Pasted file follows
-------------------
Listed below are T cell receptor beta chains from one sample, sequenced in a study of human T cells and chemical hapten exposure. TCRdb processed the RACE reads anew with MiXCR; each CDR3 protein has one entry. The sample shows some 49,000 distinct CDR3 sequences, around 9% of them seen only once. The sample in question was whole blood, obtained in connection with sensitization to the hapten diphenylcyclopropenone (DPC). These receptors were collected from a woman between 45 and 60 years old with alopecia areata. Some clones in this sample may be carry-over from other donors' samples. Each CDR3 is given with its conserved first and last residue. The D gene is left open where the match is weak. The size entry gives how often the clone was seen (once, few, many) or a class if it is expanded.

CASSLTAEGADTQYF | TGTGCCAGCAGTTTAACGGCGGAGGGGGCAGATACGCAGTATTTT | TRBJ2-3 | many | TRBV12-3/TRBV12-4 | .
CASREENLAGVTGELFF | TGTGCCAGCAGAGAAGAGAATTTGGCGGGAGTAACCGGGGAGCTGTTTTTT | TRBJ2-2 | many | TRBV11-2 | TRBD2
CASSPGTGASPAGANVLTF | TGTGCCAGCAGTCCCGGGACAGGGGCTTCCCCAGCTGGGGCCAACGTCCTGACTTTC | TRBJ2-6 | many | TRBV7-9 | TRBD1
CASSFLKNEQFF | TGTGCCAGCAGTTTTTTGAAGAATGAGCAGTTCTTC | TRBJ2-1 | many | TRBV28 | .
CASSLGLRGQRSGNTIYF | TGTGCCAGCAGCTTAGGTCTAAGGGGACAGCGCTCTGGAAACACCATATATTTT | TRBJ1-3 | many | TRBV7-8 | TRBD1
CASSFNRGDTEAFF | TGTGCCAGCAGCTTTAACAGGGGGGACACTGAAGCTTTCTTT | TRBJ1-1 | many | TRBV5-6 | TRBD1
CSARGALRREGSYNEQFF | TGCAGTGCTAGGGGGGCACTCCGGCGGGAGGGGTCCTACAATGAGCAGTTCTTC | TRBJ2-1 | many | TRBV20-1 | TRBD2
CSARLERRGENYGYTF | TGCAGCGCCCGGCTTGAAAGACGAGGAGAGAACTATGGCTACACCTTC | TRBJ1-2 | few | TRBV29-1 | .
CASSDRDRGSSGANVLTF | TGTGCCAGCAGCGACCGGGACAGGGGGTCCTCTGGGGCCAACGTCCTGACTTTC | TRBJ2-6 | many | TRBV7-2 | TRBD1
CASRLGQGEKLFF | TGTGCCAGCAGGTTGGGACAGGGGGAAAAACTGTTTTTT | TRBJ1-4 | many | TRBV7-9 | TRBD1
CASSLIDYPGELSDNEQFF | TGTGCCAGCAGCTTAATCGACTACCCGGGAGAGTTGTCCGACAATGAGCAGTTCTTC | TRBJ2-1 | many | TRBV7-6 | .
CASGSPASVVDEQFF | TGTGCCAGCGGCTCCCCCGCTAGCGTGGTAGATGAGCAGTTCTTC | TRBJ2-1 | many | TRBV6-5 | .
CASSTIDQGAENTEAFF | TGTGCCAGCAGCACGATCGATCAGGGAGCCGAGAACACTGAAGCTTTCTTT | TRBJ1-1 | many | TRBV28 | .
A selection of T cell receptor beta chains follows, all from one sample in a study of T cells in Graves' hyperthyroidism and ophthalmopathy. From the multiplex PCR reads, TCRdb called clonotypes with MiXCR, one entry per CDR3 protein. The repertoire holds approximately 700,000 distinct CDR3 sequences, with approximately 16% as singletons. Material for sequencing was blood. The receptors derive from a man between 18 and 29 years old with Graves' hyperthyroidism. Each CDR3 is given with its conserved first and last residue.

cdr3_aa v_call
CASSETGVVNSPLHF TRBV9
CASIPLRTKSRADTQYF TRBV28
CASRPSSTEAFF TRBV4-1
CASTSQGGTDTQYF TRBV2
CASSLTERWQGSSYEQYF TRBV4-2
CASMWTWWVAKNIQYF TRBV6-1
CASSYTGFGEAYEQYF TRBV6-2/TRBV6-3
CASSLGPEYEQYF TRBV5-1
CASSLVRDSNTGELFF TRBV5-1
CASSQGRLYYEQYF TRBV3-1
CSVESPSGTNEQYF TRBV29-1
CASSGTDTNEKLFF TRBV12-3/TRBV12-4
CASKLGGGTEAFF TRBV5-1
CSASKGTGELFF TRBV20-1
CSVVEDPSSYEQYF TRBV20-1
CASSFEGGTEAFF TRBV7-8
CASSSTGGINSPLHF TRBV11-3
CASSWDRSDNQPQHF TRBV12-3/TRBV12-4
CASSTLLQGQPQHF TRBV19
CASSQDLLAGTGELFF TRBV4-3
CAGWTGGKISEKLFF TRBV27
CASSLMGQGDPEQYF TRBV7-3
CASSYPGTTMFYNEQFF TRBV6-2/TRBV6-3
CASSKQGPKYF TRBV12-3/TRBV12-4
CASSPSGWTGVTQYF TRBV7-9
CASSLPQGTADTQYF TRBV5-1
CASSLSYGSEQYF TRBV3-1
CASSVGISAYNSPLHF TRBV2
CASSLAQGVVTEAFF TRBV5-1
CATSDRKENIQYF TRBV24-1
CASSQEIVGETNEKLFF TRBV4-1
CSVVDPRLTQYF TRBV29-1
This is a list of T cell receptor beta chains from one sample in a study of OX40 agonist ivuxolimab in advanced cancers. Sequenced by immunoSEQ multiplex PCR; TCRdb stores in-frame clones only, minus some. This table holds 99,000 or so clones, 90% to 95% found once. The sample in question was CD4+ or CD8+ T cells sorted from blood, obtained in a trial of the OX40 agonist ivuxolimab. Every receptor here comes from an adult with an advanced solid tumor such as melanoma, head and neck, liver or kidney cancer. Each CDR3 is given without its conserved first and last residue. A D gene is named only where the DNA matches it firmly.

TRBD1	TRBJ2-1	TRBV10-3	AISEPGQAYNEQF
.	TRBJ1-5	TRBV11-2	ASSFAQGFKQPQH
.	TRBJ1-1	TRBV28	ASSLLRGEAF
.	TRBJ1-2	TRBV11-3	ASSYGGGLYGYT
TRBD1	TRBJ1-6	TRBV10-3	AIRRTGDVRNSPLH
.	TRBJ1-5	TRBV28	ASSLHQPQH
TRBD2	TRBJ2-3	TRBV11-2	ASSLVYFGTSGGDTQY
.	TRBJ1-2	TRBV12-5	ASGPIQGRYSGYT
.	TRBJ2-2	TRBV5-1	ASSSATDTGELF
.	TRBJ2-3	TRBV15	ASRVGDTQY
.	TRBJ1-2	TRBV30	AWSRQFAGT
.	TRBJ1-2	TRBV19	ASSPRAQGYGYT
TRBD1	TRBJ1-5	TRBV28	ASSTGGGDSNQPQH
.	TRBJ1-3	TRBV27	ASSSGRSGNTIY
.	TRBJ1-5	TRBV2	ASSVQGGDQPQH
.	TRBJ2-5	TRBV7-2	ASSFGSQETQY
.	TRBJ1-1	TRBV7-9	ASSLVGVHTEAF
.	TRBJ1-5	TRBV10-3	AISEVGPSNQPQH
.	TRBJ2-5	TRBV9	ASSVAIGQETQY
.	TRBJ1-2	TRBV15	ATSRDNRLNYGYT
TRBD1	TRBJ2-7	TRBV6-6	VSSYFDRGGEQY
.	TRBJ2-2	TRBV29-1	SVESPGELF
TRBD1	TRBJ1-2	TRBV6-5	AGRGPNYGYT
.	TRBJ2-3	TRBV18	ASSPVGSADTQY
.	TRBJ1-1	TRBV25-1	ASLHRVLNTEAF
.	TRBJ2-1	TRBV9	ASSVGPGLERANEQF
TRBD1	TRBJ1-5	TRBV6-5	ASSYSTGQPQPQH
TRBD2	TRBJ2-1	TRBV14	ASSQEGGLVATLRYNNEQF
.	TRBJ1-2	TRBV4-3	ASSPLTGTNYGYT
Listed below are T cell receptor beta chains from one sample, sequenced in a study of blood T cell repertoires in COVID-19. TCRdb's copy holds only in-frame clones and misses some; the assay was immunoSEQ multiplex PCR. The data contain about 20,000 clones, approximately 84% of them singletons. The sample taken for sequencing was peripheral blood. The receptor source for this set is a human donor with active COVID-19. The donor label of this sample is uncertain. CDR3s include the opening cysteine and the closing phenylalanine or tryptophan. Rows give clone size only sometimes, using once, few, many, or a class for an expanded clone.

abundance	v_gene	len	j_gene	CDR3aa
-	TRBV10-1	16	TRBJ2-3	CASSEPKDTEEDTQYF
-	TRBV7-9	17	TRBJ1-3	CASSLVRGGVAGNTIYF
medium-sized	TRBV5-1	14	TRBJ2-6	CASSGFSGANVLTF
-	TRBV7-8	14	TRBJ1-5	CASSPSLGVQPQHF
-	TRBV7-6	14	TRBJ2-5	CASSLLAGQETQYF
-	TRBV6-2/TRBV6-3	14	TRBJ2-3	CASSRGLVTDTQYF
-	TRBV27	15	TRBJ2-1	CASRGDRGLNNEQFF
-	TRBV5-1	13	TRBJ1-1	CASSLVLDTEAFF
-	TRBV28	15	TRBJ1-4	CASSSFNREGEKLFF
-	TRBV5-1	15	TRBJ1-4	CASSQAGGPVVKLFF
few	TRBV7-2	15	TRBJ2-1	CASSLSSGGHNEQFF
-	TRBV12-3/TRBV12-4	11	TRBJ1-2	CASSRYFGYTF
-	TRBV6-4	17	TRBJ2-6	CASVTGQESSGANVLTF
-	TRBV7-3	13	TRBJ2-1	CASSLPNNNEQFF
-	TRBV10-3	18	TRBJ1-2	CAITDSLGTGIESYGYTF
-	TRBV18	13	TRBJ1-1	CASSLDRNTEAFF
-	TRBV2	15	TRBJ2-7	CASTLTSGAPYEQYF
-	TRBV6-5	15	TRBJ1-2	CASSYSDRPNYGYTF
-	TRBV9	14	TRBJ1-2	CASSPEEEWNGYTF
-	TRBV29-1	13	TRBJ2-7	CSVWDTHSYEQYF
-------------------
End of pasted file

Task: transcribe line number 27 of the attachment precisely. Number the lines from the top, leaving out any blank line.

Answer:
CSVESPSGTNEQYF TRBV29-1